December 4th, 2018
Unless you're aware of the signs and symptoms of gum disease and how it's caused, it's possible that you may have unknowingly developed it. Often painless, gum disease -- or periodontal disease -- becomes progressively more serious when left untreated. As you learn more about the common causes of gum disease, you'll be better-equipped to maintain the best oral health possible.
Gingivitis & Periodontitis: Common Causes of Gum Disease
- Bacteria & Plaque. Bacteria in the mouth creates a sticky film over the teeth. Good hygiene practices help remove the bacteria and the plaque they cause. When plaque is not removed, it develops into a rock-like substance called tartar. This can only be removed by a dental professional.
- Smoking & Tobacco. If you're a smoker or use tobacco, you face a higher risk of developing gum disease. Additionally, tobacco use can lead to stained teeth, bad breath, and an increased risk of oral cancers.
- Certain Medications. Some medications that are taken for other health conditions can increase a person's risk of developing gum disease. If you take steroids, anti-epilepsy drugs, certain cancer therapy medications, or oral contraceptives, speak to Dr. Shaun Lee about how to maintain healthy gums.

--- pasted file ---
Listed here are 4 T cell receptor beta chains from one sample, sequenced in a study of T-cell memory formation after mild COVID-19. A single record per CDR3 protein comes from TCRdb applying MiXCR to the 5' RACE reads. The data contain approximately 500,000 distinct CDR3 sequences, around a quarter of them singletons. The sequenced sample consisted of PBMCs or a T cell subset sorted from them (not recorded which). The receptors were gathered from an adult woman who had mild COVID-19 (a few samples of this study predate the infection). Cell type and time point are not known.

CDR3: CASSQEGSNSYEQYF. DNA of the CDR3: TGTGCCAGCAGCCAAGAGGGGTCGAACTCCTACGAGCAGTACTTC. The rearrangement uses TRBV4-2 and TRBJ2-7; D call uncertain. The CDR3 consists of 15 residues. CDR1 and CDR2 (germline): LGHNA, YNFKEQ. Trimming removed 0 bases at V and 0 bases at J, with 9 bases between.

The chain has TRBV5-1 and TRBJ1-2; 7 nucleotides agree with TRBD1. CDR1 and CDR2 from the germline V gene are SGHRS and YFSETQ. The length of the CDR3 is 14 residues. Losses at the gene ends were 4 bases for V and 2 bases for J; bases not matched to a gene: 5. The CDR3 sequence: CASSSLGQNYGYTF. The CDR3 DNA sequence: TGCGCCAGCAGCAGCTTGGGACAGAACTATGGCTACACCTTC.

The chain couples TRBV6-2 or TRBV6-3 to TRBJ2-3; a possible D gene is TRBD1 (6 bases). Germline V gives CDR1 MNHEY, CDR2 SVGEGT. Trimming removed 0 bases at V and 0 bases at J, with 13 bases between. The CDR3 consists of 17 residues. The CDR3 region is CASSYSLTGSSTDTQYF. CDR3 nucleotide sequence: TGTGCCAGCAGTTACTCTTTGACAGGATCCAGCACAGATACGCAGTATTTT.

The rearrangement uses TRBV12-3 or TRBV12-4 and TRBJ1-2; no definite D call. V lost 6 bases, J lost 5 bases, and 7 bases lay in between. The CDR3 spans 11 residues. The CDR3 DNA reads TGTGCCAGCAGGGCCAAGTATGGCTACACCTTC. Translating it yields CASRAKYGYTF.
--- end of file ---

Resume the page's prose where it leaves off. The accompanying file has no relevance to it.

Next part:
- Medical Conditions. Certain medical conditions can impact the health of your gums. For instance, diabetics face an increased risk of gum disease due to the inflammatory chemicals present in their bodies. Always talk to our team about other health conditions to ensure we take that into account when treating you.
Take a Proactive Stance
Good oral hygiene practices and regular visits to our Auburn, WA office can help you eliminate or reduce the risks of developing gum disease. A thorough cleaning with your toothbrush and dental floss should take about three to five minutes. Brush your teeth a minimum of twice per day and floss at least once each day. Keep these tips in mind and you’ll be ready to prevent gum disease.
November 27th, 2018
Coffee is one of the most popular drinks in the world. Many people have a cup, or two, or even three a day. It’s common to drink it in the morning to wake up and get ready for the day, as an afternoon pick-me-up, or just to catch up with a coworker or friend.
These days there are many different kinds of coffee flavors to enjoy, so it’s almost impossible for a person not to like it. But as delicious as coffee is, it’s worthwhile to be aware of the effects it has on our dental health.